the westminster news
Published by the students of Westminster School
By Carolyn Cheng '24 and Tarapi Pyo '24
(Image Credit: Seshu Photography)
Mrs. Urner-Berry graduated from Westminster as Class of 1981, only 10 years after coeducation was first introduced on Williams Hill. She came back in 1985 to teach for four years, and then she taught at an all-girls day school before returning again. She is currently the longest-serving alumni on the faculty. She teaches chemistry and math and coaches the girls’ cross country team. She is an inspiration to all and a significant role model to us Martlets.
Can you tell us about your experience at Westminster regarding coeducation?
I came in the fall of 1979 as a Fifth Form day student. I knew that Westminster used to be a boys' school because at some point I had a relative who was here, but I had no knowledge of how recently it had gone coed. And, when I got here, I didn't notice that boys and girls were treated differently. I was very aware that all of the girls were at the top of the class in terms of their GPA, so I sort of assumed that was normal. I remember at graduation when I won the math award, and a parent came over and was like “Wow, you won the math award and you’re a girl.” A year or two later, my mother told me she was so angry. Of course I'm a girl, that's obvious. I had not grown up with any expectation in the classroom that girls weren’t the equals of boys, so in terms of coeducation that way, I think Westminster probably brought everybody up to speed and made everybody equal pretty quickly.
What were some difficulties you faced being a woman in STEM, especially at Westminster?
I felt very fairly treated as a STEM girl. It wasn't until years later when I learned girls were expected to be more humanities-oriented. That was the stereotype and I had no idea. I did not have any difficulties really. I would say more after I learned there were these stereotypes and I heard that girls were treated differently. My assumption was that girls were stronger in math and science than boys. I realized I had to be more aware if I was treating anybody differently. I have the same expectation for everybody I teach — it doesn't matter if you're a girl or boy. If this is what you're interested in, that is what I'm trying to help you move forward with.
What was your experience as a female athlete at Westminster?
I hadn't really done a whole lot of athletics before I came here because I had terrible asthma. So, when I came here, I did field hockey. I definitely can look back and say the teams were very new in building because they weren't really successful. Somebody like me without a lot of experience could make the JV team. I had another friend who was brand new to soccer, and she made varsity. I did swimming and that was fine. I then did track and field. Then I tried out for the tennis team. There was probably only one tennis team and I got cut. By default, I went to track. I ran some low hurdles. I ran the 110-yard low hurdles. I hold the school record in the 110 low hurdles that will never be broken because, the next year, everybody went to meters. My yard record will stand forever. We had some very strong girls come through — very good athletes that started to come through in the early 80s — really good athletes. I just remember admiring the stronger athletes who came after me.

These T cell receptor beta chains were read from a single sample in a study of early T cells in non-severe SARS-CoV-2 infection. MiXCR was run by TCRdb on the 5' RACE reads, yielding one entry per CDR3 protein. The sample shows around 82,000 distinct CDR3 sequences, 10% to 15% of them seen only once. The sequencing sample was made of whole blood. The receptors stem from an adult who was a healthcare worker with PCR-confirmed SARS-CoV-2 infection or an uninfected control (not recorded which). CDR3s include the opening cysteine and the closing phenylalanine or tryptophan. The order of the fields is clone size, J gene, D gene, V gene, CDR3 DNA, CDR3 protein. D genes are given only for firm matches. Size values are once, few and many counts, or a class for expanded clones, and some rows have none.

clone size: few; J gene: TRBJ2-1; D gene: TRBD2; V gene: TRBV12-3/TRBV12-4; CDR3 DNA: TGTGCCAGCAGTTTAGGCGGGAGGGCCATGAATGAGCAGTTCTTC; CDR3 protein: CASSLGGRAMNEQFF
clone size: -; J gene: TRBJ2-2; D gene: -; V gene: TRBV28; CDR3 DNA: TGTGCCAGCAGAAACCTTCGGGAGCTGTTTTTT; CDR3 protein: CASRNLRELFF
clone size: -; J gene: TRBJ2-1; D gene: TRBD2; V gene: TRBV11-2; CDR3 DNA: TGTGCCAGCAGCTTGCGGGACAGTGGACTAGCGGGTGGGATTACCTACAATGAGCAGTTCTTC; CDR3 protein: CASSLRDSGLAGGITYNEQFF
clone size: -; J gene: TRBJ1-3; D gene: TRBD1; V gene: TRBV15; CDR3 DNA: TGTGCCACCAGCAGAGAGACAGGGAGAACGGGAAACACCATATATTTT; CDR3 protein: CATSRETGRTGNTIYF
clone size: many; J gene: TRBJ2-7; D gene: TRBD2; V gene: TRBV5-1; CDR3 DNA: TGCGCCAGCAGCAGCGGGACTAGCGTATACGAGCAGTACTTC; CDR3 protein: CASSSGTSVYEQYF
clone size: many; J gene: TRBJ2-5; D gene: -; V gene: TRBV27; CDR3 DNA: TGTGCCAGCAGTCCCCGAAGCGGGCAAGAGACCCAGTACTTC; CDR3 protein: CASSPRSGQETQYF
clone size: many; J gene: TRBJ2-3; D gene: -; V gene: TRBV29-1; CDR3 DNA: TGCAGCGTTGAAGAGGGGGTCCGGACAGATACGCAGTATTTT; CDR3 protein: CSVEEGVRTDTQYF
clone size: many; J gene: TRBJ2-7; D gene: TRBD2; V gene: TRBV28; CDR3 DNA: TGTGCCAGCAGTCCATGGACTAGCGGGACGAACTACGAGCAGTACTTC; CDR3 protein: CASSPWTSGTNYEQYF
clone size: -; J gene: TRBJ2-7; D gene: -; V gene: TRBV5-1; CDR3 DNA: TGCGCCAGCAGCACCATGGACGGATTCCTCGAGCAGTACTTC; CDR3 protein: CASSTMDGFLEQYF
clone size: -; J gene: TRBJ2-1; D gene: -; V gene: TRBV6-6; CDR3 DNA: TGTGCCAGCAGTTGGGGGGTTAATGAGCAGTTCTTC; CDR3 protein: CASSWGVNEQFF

What are the advantages and disadvantages of coeducation?
I came here in 1985 to teach, and I was here for four years. I did work at an all-girls school for two years which I really loved, and I didn’t see any differences in the classroom. I had strong girl students and weak girl students. I coached field hockey, and I had strong athletes and weaker athletes. As a teacher, you work with what you have in front of you. I think there are lots of advantages to coeducation, just the normal daily male-female interaction, particularly the young males seeing female teachers who are able to have a family and raise children (as well as young men — it goes all ways). I think my students all had a great experience and it [coeducation] is more of a personal decision. There’s pros and cons — pros being normal societal interaction, but there are cons as well. Do people put you down for being a woman? Do people objectify you? You learn to deal with that. You see egos that are men; you see egos that are women. The more I reflect on it, the more I think everyone is the same. You have the same kind of person who can be either a male or a female. I don’t know why society continues to even propagate the myth that there is a huge difference between men and women. People are people, and every single person is an individual bringing lots of different things.
What can Westminster improve on moving forward?
I think it’s hard. They’re fighting the battle of getting good teachers, good coaches — women in their prime years who have the energy and time, putting in all that to be a mentor to different girls. It’s hard to have women who do it all. I very much tried to be a role model by staying teaching while my girls were young. I was sort of part-time in the sense that I taught three classes, and I did weekend duty, but I didn’t coach for several years. I had to ratchet it back because it’s so busy here trying to do everything; but I wanted to be a role model. Don’t assume you need to choose between being a mother and having a career. I think Westminster needs to keep looking for and going out and hiring women who can be coaches and be in the classrooms and the dorms. One of the things I’m the most proud of is having stayed here for as long as I have: I’m the oldest alumni on the faculty right now. It’s keeping and retaining women for long periods that I think is tricky, and you have to work on it. You have to give and take through the years to make things work for them or their families. You can do the same thing for men.